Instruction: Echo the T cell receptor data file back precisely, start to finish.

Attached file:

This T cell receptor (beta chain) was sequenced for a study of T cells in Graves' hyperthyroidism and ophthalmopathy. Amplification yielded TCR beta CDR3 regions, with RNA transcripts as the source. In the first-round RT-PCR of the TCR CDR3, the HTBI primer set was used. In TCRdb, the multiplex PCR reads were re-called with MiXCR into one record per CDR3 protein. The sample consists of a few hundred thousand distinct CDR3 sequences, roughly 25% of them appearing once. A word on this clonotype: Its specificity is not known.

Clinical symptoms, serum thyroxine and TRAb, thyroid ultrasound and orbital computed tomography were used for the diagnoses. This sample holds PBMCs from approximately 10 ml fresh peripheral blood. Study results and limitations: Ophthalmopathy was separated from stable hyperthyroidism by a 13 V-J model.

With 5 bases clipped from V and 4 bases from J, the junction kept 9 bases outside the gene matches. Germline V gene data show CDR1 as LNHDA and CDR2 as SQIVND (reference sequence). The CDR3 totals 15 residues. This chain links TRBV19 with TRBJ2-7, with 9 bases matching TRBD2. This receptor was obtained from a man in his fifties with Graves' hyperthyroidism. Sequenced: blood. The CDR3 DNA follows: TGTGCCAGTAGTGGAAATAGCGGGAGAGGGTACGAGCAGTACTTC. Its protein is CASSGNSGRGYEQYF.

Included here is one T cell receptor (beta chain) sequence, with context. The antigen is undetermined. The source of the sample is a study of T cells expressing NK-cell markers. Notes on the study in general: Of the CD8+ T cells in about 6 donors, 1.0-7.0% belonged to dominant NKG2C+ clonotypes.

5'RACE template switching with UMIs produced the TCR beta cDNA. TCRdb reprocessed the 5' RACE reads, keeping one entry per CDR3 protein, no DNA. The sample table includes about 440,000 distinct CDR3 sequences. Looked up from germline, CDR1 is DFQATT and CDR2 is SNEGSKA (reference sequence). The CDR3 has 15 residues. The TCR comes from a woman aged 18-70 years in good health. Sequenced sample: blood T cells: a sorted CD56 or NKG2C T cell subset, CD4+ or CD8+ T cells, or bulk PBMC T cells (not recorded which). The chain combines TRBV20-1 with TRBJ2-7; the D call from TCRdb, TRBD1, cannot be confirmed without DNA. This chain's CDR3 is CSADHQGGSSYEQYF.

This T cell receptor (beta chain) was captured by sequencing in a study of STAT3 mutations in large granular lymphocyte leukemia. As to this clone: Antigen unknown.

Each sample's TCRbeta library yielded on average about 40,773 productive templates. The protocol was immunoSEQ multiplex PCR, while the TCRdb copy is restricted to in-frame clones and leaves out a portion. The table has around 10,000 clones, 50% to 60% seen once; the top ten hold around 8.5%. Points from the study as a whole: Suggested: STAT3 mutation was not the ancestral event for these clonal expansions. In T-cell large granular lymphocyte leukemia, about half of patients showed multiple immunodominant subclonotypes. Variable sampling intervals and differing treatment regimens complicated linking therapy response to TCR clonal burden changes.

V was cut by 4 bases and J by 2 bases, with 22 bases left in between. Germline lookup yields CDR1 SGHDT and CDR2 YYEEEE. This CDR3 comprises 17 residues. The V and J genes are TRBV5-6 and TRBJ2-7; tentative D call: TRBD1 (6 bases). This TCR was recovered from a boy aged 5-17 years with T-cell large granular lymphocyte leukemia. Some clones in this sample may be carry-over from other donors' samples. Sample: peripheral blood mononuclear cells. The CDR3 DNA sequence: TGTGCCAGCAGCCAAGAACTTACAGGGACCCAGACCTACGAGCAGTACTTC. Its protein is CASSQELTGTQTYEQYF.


This T cell receptor (beta chain) was sequenced for a study of T cells in Graves' hyperthyroidism and ophthalmopathy. Amplification yielded TCR beta CDR3 regions, with RNA transcripts as the source. In the first-round RT-PCR of the TCR CDR3, the HTBI primer set was used. In TCRdb, the multiplex PCR reads were re-called with MiXCR into one record per CDR3 protein. The sample consists of a few hundred thousand distinct CDR3 sequences, roughly 25% of them appearing once. A word on this clonotype: Its specificity is not known.

Clinical symptoms, serum thyroxine and TRAb, thyroid ultrasound and orbital computed tomography were used for the diagnoses. This sample holds PBMCs from approximately 10 ml fresh peripheral blood. Study results and limitations: Ophthalmopathy was separated from stable hyperthyroidism by a 13 V-J model.

With 5 bases clipped from V and 4 bases from J, the junction kept 9 bases outside the gene matches. Germline V gene data show CDR1 as LNHDA and CDR2 as SQIVND (reference sequence). The CDR3 totals 15 residues. This chain links TRBV19 with TRBJ2-7, with 9 bases matching TRBD2. This receptor was obtained from a man in his fifties with Graves' hyperthyroidism. Sequenced: blood. The CDR3 DNA follows: TGTGCCAGTAGTGGAAATAGCGGGAGAGGGTACGAGCAGTACTTC. Its protein is CASSGNSGRGYEQYF.

Included here is one T cell receptor (beta chain) sequence, with context. The antigen is undetermined. The source of the sample is a study of T cells expressing NK-cell markers. Notes on the study in general: Of the CD8+ T cells in about 6 donors, 1.0-7.0% belonged to dominant NKG2C+ clonotypes.

5'RACE template switching with UMIs produced the TCR beta cDNA. TCRdb reprocessed the 5' RACE reads, keeping one entry per CDR3 protein, no DNA. The sample table includes about 440,000 distinct CDR3 sequences. Looked up from germline, CDR1 is DFQATT and CDR2 is SNEGSKA (reference sequence). The CDR3 has 15 residues. The TCR comes from a woman aged 18-70 years in good health. Sequenced sample: blood T cells: a sorted CD56 or NKG2C T cell subset, CD4+ or CD8+ T cells, or bulk PBMC T cells (not recorded which). The chain combines TRBV20-1 with TRBJ2-7; the D call from TCRdb, TRBD1, cannot be confirmed without DNA. This chain's CDR3 is CSADHQGGSSYEQYF.

This T cell receptor (beta chain) was captured by sequencing in a study of STAT3 mutations in large granular lymphocyte leukemia. As to this clone: Antigen unknown.

Each sample's TCRbeta library yielded on average about 40,773 productive templates. The protocol was immunoSEQ multiplex PCR, while the TCRdb copy is restricted to in-frame clones and leaves out a portion. The table has around 10,000 clones, 50% to 60% seen once; the top ten hold around 8.5%. Points from the study as a whole: Suggested: STAT3 mutation was not the ancestral event for these clonal expansions. In T-cell large granular lymphocyte leukemia, about half of patients showed multiple immunodominant subclonotypes. Variable sampling intervals and differing treatment regimens complicated linking therapy response to TCR clonal burden changes.

V was cut by 4 bases and J by 2 bases, with 22 bases left in between. Germline lookup yields CDR1 SGHDT and CDR2 YYEEEE. This CDR3 comprises 17 residues. The V and J genes are TRBV5-6 and TRBJ2-7; tentative D call: TRBD1 (6 bases). This TCR was recovered from a boy aged 5-17 years with T-cell large granular lymphocyte leukemia. Some clones in this sample may be carry-over from other donors' samples. Sample: peripheral blood mononuclear cells. The CDR3 DNA sequence: TGTGCCAGCAGCCAAGAACTTACAGGGACCCAGACCTACGAGCAGTACTTC. Its protein is CASSQELTGTQTYEQYF.